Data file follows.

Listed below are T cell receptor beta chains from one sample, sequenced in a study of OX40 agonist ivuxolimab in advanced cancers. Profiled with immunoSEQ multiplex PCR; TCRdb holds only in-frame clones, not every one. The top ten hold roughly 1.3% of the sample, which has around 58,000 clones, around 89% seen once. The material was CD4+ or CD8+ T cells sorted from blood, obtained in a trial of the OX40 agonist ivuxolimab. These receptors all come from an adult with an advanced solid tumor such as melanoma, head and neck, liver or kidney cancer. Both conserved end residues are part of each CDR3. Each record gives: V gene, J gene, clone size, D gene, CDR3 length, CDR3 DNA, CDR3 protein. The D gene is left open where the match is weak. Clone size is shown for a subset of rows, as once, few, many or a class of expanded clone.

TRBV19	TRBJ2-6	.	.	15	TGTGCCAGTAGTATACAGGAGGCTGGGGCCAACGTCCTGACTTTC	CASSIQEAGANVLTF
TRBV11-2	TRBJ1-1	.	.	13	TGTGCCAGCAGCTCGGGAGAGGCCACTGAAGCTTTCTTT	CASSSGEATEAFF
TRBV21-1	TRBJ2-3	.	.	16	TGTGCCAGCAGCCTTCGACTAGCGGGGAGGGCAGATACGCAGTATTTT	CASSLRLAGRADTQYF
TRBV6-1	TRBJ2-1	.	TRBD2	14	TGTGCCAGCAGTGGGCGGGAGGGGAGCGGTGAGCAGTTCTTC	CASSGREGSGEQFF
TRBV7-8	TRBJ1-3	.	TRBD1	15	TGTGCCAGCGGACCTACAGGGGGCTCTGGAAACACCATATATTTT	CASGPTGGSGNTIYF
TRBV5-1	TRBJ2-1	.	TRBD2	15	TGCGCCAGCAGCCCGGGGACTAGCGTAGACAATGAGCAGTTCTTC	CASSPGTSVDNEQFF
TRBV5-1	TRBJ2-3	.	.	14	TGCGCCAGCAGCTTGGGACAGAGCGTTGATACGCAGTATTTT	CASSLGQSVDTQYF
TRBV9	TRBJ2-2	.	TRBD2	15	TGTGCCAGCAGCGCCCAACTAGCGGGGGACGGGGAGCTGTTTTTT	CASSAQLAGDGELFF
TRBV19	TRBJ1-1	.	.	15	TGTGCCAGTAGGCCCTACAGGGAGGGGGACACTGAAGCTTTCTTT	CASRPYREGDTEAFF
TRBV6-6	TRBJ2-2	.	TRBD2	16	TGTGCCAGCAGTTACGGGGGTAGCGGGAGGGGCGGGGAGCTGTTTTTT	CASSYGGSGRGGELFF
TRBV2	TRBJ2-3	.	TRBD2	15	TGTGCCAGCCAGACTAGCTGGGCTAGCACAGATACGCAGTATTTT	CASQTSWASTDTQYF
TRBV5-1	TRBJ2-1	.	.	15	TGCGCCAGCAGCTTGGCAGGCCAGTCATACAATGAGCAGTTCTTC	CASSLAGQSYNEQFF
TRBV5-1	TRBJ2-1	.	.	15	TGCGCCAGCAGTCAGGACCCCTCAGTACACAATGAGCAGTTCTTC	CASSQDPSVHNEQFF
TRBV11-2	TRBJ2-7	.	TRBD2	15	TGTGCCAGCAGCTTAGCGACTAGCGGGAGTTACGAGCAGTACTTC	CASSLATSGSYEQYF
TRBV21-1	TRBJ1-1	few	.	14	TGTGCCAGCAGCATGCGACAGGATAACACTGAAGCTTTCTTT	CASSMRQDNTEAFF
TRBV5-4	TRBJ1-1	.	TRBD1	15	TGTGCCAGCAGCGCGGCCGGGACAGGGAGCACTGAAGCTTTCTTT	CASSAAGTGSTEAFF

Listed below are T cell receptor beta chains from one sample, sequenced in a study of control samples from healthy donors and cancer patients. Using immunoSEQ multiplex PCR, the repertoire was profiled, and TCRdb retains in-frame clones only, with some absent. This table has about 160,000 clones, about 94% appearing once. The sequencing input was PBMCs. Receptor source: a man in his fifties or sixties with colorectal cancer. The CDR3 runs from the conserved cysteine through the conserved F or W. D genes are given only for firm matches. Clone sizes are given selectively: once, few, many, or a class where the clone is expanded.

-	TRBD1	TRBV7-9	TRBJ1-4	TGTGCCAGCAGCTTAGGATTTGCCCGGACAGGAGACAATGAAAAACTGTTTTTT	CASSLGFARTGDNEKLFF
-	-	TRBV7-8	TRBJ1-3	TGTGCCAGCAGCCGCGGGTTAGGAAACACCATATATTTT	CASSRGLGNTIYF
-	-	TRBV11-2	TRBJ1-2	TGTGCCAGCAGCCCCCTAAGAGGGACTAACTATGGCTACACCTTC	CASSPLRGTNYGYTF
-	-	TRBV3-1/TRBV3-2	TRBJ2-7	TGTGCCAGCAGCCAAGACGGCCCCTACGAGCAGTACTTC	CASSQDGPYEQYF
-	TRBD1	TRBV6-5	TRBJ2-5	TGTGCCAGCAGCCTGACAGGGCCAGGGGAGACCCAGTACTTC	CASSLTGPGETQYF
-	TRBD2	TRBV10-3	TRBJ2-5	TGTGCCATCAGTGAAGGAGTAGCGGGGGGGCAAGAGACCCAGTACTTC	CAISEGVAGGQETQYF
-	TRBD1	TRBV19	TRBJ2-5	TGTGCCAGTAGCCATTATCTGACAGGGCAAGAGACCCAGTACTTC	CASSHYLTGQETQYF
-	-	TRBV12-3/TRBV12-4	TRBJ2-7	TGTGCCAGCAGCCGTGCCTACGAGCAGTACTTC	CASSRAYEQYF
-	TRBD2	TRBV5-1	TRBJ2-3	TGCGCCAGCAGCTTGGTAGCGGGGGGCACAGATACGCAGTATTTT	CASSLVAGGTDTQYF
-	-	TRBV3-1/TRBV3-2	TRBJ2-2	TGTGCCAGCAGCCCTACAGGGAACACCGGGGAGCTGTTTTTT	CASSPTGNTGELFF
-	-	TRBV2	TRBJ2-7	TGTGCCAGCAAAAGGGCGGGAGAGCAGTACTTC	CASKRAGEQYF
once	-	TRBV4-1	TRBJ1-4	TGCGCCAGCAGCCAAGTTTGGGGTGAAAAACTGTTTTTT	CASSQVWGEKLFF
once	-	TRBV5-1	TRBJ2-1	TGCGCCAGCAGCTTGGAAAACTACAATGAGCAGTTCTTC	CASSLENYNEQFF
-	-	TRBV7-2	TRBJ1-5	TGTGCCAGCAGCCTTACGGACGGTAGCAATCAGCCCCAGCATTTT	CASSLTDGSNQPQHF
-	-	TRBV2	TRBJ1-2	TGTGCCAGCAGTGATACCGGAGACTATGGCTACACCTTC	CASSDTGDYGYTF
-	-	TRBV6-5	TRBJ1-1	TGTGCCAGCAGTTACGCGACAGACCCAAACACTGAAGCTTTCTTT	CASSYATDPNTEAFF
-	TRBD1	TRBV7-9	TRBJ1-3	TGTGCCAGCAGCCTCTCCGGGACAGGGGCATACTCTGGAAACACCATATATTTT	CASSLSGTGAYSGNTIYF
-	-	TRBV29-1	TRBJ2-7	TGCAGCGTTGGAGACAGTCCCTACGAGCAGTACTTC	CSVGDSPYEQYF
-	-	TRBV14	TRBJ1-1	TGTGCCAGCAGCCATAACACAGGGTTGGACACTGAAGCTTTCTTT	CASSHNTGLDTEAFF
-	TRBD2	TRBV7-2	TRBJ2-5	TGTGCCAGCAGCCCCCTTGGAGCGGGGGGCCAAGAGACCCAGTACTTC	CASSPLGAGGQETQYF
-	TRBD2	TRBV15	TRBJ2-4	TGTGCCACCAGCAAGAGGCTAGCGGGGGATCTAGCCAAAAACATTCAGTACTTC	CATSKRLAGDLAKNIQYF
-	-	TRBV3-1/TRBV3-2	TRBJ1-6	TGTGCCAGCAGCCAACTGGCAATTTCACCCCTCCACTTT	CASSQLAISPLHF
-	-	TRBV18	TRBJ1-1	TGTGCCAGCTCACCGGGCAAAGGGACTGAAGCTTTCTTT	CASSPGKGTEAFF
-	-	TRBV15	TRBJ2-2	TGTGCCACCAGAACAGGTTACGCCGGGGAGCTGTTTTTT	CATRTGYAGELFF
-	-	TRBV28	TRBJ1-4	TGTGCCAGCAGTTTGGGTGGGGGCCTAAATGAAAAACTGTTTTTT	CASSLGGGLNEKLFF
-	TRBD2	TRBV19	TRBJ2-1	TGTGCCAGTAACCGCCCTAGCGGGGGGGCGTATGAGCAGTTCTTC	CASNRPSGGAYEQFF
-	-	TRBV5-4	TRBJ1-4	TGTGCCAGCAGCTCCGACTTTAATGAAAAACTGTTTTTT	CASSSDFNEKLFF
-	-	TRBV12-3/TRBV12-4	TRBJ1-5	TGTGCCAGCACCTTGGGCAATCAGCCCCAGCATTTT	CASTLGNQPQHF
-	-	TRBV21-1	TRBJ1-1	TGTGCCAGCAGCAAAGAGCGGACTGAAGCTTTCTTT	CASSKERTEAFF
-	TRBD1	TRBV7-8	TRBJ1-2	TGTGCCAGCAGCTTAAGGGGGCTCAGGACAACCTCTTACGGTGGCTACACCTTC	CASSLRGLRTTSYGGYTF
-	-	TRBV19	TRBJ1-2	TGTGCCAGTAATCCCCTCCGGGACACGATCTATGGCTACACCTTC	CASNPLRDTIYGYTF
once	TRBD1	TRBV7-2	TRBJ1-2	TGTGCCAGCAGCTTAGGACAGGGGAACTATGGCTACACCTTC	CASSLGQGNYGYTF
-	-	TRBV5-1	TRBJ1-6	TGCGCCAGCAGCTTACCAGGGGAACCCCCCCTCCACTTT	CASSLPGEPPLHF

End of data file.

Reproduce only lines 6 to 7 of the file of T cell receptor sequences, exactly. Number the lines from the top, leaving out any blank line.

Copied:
TRBV7-8	TRBJ1-3	.	TRBD1	15	TGTGCCAGCGGACCTACAGGGGGCTCTGGAAACACCATATATTTT	CASGPTGGSGNTIYF
TRBV5-1	TRBJ2-1	.	TRBD2	15	TGCGCCAGCAGCCCGGGGACTAGCGTAGACAATGAGCAGTTCTTC	CASSPGTSVDNEQFF